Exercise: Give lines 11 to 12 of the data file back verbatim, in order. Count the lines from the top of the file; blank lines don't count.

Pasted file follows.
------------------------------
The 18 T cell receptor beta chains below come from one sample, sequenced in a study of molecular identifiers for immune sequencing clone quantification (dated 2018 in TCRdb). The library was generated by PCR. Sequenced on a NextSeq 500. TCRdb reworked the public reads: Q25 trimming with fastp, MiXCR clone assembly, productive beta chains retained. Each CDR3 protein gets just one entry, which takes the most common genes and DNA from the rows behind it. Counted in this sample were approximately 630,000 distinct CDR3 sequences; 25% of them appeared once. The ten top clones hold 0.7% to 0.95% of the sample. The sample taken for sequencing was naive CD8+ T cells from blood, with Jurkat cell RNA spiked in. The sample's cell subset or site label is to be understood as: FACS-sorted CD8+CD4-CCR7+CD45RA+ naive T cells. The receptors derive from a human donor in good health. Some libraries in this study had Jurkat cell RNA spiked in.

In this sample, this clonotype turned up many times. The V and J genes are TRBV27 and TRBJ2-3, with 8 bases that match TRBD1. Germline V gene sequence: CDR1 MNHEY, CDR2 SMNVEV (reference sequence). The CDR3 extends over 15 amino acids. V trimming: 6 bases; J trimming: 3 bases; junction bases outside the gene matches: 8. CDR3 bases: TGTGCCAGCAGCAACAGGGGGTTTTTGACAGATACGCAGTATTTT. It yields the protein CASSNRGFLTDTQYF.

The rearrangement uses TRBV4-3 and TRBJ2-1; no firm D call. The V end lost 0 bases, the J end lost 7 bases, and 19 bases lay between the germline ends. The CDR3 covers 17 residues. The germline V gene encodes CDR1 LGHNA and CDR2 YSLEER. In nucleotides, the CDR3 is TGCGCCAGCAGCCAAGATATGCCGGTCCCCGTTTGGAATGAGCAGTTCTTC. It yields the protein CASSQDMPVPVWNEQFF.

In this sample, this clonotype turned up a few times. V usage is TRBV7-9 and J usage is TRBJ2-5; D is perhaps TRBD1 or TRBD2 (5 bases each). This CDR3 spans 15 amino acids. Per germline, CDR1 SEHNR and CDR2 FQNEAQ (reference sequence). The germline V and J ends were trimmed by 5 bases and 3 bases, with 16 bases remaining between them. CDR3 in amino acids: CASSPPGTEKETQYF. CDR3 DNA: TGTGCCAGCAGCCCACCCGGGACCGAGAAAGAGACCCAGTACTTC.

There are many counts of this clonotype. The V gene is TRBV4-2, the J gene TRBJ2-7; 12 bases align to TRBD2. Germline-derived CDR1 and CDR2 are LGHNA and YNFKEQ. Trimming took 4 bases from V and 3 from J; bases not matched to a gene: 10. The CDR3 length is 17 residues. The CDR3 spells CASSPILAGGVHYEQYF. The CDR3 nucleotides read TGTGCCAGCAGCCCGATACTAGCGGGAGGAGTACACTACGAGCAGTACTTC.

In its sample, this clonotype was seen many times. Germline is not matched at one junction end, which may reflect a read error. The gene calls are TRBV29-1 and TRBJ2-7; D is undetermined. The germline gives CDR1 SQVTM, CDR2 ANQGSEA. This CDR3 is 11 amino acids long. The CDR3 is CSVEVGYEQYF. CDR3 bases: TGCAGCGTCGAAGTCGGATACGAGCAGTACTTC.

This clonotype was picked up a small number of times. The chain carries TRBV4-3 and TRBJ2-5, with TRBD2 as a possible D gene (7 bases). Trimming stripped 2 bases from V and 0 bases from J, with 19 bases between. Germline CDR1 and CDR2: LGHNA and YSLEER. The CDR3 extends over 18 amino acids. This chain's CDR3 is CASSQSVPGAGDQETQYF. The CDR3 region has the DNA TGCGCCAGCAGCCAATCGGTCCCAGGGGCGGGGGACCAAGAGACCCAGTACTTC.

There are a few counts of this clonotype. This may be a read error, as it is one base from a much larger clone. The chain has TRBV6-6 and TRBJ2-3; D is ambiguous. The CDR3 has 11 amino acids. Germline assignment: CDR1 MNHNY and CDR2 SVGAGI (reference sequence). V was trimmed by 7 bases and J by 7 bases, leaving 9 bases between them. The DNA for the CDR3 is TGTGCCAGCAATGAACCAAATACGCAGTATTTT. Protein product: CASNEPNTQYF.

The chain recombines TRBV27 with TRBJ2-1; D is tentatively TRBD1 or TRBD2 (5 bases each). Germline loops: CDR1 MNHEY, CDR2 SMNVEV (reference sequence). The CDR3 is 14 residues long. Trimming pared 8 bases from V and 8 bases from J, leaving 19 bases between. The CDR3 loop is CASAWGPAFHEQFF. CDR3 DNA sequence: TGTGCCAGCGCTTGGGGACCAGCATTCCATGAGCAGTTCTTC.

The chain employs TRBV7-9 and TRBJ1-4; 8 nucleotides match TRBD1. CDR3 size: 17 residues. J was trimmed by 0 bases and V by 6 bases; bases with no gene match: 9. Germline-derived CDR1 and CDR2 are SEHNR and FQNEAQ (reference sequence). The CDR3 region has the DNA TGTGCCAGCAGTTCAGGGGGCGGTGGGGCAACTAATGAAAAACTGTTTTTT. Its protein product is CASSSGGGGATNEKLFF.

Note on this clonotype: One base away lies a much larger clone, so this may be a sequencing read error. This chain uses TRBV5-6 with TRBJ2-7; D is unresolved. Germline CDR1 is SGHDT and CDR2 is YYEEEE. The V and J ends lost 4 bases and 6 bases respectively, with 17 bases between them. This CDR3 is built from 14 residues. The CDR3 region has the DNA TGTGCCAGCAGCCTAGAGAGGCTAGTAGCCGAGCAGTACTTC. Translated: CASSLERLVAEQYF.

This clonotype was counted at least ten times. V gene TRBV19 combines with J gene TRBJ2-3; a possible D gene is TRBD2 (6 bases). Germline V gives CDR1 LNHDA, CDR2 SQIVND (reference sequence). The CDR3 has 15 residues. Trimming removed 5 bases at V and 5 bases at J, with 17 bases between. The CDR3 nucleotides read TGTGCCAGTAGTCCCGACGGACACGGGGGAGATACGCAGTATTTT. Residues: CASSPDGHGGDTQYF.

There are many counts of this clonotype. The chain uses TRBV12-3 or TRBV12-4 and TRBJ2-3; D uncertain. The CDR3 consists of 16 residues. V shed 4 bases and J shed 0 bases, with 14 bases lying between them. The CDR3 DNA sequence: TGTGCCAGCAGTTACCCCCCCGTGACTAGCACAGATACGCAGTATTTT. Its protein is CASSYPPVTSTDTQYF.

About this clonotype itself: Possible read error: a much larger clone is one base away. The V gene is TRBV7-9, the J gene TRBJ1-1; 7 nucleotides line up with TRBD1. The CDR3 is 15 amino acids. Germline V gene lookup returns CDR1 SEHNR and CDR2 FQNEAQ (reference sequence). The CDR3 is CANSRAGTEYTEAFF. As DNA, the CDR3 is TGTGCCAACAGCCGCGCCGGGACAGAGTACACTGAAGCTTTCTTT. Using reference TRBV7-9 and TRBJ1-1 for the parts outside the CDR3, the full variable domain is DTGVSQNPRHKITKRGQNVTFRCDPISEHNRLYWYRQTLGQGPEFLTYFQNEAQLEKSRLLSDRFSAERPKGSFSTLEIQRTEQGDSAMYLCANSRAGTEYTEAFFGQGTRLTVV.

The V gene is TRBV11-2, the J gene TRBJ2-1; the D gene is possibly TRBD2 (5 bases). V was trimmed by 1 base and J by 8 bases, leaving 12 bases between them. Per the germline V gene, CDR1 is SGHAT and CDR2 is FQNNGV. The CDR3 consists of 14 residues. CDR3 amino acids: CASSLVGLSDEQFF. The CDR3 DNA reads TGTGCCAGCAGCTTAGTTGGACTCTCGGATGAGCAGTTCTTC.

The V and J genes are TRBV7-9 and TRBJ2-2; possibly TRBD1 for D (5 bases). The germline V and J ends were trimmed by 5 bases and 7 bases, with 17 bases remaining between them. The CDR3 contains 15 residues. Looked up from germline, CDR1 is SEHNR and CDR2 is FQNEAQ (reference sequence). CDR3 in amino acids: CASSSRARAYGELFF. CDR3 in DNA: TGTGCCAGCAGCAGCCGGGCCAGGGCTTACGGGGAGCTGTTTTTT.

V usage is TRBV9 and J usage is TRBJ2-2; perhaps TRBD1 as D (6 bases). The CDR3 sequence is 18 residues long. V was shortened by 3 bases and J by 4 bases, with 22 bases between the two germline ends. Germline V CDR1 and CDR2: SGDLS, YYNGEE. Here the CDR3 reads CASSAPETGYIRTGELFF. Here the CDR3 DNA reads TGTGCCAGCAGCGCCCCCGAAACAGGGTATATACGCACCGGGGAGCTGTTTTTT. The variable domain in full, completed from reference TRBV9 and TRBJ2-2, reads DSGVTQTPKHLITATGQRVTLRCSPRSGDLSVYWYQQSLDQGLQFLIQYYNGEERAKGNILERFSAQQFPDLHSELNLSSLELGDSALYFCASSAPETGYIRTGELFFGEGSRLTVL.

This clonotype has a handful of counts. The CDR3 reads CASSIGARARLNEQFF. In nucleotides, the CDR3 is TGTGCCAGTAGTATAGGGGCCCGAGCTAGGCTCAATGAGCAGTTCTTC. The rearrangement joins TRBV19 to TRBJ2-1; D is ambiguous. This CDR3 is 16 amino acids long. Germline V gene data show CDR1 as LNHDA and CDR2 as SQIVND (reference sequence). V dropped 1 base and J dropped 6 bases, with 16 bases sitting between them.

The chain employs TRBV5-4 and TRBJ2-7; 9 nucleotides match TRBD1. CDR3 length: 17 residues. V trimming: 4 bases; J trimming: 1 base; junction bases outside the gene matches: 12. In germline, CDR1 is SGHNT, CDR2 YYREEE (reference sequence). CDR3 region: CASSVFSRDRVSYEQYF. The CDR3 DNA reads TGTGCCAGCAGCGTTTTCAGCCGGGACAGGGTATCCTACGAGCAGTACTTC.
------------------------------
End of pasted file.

Note on this clonotype: One base away lies a much larger clone, so this may be a sequencing read error. This chain uses TRBV5-6 with TRBJ2-7; D is unresolved. Germline CDR1 is SGHDT and CDR2 is YYEEEE. The V and J ends lost 4 bases and 6 bases respectively, with 17 bases between them. This CDR3 is built from 14 residues. The CDR3 region has the DNA TGTGCCAGCAGCCTAGAGAGGCTAGTAGCCGAGCAGTACTTC. Translated: CASSLERLVAEQYF.

This clonotype was counted at least ten times. V gene TRBV19 combines with J gene TRBJ2-3; a possible D gene is TRBD2 (6 bases). Germline V gives CDR1 LNHDA, CDR2 SQIVND (reference sequence). The CDR3 has 15 residues. Trimming removed 5 bases at V and 5 bases at J, with 17 bases between. The CDR3 nucleotides read TGTGCCAGTAGTCCCGACGGACACGGGGGAGATACGCAGTATTTT. Residues: CASSPDGHGGDTQYF.